PAEF is a rare but often life-threatening cause of massive gastrointestinal bleeding. PAEFs have a mortality rate of nearly 100% in the absence of surgical intervention, and in most case, the diagnosis is not established preoperatively. This report presents one such case wherein the cause of death was PAEF-induced massive gastrointestinal bleeding that occurred after discharge of the patient from the hospital. Few previous reports on PAEF provide both the clinical course, including gastrointestinal endoscopic findings, and detailed autopsy findings.
A research team was led by Dr. Ihama address this case and was published on August 7, 2008 in the World Journal of Gastroenterology.
They found that a considerable number of sudden and unexpected deaths have occurred due to PAEFs in cases wherein the diagnosis had not been established. The incidence of PAEF is probably higher than estimated. Moreover, PAEF is a fatal but not an untreatable gastrointestinal disease. However, a PAEF patient cannot be saved without early diagnosis because only an appropriate and urgent surgical invention can rescue the patient. The classical triad of symptoms, i.e., gastrointestinal bleeding, abdominal pain, and a pulsating abdominal mass is probably overemphasized because it occurs in less than 25% of PAEF cases. On the contrary, PAEFs usually present with a herald bleed prior to exsanguination, which is usually minor and self-limiting. If PAEF is diagnosed simultaneously with the herald bleeding, surgical therapy may salvage many patients of PAEF.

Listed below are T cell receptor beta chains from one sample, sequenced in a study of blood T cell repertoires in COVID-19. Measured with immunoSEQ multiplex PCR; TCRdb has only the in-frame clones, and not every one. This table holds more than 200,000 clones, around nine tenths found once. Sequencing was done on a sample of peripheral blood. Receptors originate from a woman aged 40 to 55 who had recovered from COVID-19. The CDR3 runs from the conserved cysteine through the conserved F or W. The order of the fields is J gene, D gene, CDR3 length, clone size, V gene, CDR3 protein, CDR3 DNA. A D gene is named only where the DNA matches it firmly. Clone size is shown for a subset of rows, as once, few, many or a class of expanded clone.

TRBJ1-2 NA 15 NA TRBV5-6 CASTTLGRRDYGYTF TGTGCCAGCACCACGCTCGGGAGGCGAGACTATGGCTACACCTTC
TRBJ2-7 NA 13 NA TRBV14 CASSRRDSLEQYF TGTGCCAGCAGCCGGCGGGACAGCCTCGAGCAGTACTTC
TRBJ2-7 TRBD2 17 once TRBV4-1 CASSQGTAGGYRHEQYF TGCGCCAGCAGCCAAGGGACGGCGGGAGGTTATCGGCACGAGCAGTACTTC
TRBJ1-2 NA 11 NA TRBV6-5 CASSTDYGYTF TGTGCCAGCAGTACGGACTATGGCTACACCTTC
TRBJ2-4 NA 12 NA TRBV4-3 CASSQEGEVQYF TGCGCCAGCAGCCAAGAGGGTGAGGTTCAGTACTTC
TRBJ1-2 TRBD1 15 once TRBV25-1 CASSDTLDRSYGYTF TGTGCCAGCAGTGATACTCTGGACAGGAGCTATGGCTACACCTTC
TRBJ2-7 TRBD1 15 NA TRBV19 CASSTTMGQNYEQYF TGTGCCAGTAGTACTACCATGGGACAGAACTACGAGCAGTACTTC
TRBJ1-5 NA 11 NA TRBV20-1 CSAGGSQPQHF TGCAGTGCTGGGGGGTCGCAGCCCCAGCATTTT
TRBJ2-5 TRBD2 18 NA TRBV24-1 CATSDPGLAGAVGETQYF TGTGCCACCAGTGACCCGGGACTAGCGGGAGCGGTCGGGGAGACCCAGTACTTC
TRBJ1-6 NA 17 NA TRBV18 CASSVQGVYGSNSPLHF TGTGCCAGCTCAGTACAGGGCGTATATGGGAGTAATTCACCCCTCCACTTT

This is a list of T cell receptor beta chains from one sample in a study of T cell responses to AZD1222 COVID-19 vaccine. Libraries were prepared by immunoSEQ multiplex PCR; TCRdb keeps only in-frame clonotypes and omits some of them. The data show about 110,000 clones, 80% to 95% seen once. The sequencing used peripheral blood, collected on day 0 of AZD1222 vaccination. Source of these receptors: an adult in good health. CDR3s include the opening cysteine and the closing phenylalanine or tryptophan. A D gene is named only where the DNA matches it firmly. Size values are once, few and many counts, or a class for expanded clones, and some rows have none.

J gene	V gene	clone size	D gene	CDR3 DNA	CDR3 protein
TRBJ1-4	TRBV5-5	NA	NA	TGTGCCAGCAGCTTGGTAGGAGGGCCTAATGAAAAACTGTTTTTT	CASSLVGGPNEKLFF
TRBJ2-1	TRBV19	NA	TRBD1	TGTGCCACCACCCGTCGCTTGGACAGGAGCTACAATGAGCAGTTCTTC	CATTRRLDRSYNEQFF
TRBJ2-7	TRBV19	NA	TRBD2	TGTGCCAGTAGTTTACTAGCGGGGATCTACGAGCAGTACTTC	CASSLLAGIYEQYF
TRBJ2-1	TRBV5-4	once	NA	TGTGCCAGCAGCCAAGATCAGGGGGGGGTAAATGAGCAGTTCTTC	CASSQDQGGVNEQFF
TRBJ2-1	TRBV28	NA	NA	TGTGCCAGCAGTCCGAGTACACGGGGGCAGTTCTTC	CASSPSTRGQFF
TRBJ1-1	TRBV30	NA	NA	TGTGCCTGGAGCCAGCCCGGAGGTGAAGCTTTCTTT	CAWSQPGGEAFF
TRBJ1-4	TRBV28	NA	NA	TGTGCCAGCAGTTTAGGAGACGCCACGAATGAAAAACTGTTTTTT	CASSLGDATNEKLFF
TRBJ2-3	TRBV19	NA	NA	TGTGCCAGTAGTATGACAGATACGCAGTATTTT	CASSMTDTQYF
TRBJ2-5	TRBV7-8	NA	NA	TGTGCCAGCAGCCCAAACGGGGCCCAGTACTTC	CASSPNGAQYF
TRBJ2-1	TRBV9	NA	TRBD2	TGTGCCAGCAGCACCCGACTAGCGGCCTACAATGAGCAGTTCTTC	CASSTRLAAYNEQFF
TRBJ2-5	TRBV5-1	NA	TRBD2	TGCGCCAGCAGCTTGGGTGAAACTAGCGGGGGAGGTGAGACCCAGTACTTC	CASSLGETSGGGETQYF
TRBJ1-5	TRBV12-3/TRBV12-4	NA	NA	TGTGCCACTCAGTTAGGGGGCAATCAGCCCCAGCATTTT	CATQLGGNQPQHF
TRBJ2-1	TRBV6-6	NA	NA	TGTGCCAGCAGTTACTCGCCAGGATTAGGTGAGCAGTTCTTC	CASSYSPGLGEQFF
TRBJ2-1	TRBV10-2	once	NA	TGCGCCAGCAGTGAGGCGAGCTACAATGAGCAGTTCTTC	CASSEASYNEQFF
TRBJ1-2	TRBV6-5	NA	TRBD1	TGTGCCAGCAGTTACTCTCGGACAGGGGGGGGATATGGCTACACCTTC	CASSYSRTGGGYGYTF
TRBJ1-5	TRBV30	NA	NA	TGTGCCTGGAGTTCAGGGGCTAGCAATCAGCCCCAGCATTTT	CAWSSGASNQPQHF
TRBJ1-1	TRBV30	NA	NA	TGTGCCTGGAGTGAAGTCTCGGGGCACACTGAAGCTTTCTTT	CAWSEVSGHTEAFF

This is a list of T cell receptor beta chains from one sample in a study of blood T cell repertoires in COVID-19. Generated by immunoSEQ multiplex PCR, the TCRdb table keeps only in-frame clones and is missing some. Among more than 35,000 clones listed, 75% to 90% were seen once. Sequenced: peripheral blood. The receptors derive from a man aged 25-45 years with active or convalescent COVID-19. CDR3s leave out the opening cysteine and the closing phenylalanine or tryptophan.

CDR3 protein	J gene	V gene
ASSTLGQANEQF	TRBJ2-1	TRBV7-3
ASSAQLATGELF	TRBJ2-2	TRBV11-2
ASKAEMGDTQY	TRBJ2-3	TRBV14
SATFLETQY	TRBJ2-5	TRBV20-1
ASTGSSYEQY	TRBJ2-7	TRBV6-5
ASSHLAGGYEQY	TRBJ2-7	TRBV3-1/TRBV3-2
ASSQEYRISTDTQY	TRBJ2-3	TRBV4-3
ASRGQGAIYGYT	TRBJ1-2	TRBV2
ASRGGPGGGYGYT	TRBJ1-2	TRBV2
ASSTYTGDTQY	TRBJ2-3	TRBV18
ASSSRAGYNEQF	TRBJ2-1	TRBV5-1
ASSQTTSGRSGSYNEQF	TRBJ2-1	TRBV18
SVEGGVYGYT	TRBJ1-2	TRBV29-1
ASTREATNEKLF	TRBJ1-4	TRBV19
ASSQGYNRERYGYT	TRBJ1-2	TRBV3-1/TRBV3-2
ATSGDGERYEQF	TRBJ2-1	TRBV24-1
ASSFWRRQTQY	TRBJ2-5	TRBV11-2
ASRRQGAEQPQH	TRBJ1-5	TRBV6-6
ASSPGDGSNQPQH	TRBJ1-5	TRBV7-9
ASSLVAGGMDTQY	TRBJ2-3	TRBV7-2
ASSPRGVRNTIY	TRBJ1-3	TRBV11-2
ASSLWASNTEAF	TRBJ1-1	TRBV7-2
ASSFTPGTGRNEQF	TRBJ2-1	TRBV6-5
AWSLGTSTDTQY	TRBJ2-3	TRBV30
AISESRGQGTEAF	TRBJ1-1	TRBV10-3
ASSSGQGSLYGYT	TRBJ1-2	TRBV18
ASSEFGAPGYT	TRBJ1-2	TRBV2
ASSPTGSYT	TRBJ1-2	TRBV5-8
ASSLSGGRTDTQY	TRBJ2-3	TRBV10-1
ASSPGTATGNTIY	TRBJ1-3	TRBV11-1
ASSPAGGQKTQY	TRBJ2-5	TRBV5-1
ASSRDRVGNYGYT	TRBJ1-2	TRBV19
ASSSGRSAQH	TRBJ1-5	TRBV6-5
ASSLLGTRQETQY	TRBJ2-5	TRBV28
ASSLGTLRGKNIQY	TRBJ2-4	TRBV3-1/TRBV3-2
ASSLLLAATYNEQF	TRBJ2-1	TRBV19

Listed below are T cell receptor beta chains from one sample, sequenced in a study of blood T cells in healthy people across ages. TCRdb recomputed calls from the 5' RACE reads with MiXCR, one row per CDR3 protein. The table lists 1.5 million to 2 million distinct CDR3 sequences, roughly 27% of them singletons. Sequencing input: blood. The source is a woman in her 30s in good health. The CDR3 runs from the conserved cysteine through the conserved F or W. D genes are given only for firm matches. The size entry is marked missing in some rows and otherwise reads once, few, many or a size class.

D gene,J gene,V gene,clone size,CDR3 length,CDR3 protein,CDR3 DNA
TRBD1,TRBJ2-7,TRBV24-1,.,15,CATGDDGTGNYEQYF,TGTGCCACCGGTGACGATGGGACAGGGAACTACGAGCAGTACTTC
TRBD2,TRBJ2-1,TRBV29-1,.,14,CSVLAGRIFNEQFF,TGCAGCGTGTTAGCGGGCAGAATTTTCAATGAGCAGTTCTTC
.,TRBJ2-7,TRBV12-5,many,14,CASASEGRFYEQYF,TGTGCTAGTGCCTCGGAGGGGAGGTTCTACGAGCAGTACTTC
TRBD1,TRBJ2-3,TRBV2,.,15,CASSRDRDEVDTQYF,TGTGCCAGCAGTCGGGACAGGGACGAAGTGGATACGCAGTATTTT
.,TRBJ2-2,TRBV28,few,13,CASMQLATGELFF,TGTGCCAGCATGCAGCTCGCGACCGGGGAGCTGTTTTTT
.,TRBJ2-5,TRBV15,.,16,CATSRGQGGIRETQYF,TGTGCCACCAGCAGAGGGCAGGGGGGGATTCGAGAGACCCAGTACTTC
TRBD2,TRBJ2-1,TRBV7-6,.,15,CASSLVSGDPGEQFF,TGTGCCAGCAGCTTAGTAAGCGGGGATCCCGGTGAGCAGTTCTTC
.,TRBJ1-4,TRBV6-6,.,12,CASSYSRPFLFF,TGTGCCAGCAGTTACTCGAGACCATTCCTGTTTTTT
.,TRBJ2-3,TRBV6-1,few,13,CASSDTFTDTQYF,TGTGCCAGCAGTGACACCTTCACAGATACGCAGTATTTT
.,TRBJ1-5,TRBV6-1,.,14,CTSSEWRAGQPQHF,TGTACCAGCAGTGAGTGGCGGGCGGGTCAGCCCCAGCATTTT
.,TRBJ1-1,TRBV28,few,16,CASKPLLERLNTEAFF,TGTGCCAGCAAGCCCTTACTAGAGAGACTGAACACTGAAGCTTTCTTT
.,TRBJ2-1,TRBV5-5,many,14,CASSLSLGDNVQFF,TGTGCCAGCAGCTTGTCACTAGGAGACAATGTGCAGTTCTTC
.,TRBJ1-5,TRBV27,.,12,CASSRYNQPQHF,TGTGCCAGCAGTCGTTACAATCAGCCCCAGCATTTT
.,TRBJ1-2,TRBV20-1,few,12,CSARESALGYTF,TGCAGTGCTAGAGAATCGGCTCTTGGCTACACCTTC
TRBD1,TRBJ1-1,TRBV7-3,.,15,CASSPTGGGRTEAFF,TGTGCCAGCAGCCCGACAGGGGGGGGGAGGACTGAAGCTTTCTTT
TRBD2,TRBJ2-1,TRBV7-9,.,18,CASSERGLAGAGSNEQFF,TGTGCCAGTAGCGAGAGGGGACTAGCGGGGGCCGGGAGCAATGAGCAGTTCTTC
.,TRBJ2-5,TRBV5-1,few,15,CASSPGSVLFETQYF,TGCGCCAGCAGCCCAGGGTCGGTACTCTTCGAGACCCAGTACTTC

Endoscopy is generally the most preferred primary procedure and provides valuable information in cases of gastrointestinal bleeding. In PAEF patients, absence of identifiable bleeding lesions on initial gastrointestinal endoscopy is regarded by clinicians as a strong indicator for laparotomy. However, gastrointestinal endoscopy may be a double-edged sword when PAEFs coexist with multiple bleeding sites. Furthermore, even detection of coexisting bleeding sites by upper endoscopy or colonoscopy, even by capsule endoscopy, may be misleading. Ultimately, the key to early diagnosis of PAEF is endoscopist's heightened index of suspicion; therefore, endoscopists need to recognize PAEF as a potential cause of gastrointestinal bleeding. This article is a valuable step to publicize PAEF.
|Contact: Lai-Fu Li|
World Journal of Gastroenterology